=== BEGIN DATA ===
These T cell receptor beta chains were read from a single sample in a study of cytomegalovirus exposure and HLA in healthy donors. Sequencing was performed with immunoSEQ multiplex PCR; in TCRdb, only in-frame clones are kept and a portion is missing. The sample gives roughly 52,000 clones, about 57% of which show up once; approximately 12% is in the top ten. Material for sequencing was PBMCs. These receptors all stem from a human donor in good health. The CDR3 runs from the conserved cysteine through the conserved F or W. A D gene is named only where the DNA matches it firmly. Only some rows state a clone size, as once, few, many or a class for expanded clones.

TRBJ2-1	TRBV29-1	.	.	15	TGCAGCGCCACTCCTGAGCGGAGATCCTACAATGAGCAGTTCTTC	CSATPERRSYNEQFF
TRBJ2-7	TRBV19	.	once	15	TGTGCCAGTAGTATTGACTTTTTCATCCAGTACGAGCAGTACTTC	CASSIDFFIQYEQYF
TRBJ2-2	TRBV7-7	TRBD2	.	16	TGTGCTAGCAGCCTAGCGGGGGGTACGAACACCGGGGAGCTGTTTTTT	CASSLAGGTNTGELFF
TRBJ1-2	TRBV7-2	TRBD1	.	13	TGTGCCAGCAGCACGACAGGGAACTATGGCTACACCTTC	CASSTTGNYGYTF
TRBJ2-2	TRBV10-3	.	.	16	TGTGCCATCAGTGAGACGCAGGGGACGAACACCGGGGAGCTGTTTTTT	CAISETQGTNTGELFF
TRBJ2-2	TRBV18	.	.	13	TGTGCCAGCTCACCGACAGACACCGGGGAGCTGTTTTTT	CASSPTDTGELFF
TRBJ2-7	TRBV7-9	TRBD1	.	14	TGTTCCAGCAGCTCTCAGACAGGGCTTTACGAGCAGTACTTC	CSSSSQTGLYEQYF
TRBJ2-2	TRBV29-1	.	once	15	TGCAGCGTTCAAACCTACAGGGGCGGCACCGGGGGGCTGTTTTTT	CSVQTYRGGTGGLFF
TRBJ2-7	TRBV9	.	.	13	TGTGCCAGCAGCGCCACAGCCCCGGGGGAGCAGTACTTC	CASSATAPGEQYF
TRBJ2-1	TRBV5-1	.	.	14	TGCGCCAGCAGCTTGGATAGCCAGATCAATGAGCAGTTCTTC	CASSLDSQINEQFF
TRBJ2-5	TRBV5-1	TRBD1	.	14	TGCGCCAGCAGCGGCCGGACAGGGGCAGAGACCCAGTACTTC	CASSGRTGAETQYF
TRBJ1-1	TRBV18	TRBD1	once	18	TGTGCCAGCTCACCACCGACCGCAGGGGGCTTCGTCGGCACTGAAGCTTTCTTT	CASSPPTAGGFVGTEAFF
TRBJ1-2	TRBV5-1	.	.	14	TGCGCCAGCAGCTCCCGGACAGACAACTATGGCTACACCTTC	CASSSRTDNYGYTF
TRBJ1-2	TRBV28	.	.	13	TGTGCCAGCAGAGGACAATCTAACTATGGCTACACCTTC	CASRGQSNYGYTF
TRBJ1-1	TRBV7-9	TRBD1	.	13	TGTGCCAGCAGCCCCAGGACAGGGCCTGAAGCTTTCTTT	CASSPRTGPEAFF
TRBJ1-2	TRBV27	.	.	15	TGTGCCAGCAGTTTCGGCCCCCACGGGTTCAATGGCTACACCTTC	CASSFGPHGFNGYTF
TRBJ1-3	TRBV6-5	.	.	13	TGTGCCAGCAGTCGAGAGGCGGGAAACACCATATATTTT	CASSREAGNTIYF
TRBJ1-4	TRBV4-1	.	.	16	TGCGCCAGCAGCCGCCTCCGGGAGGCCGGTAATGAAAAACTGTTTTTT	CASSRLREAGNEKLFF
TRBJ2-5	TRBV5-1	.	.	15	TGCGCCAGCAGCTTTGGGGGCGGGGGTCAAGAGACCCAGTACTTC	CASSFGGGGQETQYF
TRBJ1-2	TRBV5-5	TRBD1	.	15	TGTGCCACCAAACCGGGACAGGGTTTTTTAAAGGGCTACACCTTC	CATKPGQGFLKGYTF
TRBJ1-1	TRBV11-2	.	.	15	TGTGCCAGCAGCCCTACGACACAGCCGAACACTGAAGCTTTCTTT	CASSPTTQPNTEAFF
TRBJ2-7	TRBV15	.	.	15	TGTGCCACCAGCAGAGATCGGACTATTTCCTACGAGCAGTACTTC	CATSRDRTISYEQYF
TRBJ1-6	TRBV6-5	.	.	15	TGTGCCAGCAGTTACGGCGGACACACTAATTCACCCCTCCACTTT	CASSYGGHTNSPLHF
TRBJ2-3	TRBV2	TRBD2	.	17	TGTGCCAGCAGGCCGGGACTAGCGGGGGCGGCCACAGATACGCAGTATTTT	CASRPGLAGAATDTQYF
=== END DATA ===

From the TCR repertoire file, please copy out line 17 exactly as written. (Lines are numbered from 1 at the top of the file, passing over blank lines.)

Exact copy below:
TRBJ1-2	TRBV27	.	.	15	TGTGCCAGCAGTTTCGGCCCCCACGGGTTCAATGGCTACACCTTC	CASSFGPHGFNGYTF